All this training came back to me as I prepared my okra. I really wanted to fry them whole, but I just couldn’t bring myself to do that. So I did like I was six again. I began slitting each one lengthwise and carefully examining it for worms and droppings. One by one, over and over. About half way through and having found no worms, I objectively and rationally realized I needed to stop with the craziness.

But, I simply couldn’t. I continued, until I checked every single okra in the bunch.

The whole thing got me thinking. This is how I am in life. I have a major case of the okra syndrome. I remember the details of every time I’ve been burned, hurt, taken advantage of. And I go overboard with preemptive measures, making certain I never have a worm or weevil dropping in my life again.

In a way, I guess that’s a good thing. But in more ways, it’s not good at all. Paranoia has a way of sucking the fun out of life.

You can find more devotions like this in the Alabaster Jars series. The first book has 53 readings and the second 99. Consider the books as a gift for yourself or someone else. Whether you buy the paperback or the Kindle version, you’ll be making a difference in a woman’s life–100% of the proceeds go towards teaching women how to read.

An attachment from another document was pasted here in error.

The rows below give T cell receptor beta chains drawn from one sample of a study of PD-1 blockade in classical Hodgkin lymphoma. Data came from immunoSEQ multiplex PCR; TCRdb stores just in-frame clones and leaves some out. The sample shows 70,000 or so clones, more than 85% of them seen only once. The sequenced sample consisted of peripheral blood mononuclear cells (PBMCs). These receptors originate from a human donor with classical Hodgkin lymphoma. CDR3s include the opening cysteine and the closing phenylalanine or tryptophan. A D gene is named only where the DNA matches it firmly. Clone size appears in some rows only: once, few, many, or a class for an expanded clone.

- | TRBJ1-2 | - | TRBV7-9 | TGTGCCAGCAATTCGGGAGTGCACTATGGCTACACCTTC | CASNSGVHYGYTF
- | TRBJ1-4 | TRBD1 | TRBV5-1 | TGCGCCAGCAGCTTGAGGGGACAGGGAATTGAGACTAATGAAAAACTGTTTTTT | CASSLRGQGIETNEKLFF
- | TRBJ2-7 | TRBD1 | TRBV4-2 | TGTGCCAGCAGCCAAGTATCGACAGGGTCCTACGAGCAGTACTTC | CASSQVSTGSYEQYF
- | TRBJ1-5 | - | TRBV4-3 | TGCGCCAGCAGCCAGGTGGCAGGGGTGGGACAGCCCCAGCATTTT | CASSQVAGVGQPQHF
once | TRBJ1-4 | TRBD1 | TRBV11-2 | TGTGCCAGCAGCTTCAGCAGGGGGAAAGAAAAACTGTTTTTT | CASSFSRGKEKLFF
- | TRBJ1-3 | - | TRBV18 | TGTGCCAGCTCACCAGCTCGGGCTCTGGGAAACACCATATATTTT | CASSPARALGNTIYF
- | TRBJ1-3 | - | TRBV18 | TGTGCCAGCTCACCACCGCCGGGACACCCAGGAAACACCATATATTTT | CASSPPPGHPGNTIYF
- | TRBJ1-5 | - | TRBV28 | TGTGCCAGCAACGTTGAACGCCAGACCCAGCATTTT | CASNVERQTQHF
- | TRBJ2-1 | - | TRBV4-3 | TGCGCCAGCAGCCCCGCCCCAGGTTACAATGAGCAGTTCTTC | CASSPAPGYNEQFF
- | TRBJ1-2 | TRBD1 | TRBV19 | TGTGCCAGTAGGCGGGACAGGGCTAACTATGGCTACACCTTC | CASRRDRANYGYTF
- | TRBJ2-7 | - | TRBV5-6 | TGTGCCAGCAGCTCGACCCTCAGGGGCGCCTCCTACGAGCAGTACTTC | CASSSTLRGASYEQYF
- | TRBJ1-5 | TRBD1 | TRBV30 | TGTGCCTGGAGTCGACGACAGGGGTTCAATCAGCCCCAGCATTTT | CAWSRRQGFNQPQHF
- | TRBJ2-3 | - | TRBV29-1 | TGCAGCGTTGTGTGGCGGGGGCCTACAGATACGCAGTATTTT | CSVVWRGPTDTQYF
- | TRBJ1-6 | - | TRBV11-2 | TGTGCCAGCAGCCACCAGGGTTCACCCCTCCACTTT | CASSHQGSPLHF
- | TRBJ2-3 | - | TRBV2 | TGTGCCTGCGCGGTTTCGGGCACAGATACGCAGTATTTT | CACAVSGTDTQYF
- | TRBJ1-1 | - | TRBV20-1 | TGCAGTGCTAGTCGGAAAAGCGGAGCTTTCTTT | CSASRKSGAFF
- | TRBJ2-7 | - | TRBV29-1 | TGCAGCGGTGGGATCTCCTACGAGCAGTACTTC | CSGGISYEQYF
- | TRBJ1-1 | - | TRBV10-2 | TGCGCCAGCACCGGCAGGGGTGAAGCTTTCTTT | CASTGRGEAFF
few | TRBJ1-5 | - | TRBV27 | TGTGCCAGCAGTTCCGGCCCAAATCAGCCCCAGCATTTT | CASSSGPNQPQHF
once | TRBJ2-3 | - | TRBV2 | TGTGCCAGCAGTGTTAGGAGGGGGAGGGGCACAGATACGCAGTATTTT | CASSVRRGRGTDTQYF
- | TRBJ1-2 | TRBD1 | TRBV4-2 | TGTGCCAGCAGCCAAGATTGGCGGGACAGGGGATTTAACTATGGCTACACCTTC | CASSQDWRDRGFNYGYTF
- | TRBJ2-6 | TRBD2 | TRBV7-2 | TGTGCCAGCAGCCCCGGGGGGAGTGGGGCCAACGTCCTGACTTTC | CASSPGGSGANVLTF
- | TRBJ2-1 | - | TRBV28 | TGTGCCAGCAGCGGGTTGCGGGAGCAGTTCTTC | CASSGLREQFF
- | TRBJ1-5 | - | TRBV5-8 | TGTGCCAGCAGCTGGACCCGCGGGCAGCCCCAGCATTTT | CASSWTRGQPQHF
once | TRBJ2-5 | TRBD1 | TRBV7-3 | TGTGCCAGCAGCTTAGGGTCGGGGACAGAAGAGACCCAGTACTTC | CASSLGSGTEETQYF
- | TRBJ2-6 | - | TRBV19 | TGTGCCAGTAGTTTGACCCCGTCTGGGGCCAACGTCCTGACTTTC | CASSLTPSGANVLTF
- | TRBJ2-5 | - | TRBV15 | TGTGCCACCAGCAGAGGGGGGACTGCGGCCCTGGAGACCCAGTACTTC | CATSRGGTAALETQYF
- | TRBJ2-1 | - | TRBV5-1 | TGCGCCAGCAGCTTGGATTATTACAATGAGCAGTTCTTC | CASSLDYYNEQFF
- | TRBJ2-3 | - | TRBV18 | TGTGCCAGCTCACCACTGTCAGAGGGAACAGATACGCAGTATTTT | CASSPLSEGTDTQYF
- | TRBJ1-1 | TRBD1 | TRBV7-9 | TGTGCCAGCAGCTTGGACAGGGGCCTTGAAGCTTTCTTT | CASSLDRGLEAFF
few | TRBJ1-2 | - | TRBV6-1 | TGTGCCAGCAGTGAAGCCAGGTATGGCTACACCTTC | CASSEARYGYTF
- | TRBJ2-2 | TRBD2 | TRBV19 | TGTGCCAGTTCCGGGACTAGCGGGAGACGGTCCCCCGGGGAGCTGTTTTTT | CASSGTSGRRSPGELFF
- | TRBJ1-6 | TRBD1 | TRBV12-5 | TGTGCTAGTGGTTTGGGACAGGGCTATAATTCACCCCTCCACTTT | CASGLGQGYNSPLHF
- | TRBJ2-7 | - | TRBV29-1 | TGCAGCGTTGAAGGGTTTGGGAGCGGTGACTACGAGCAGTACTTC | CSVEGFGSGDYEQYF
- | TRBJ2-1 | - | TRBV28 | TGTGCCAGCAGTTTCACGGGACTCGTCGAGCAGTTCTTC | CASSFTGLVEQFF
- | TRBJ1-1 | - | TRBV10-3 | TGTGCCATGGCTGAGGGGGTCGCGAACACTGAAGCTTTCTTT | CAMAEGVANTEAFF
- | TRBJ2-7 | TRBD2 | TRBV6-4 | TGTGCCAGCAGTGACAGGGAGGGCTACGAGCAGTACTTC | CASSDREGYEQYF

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Don’t Fear. Say Yes!

by Tonya Mechling
Philip ran up and heard him reading Isaiah the prophet, and said, “Do you understand what you are reading?” Acts 8: 30, New American Standard Bible.

There is an innate desire within us to serve God. Ideally, we want to do His will and we want to share Him with others. This willingness to serve, however, is often difficult to put into action. Personally, I struggle. Sometimes, I am too busy or too tired to care for the hurting, the dying, the suffering.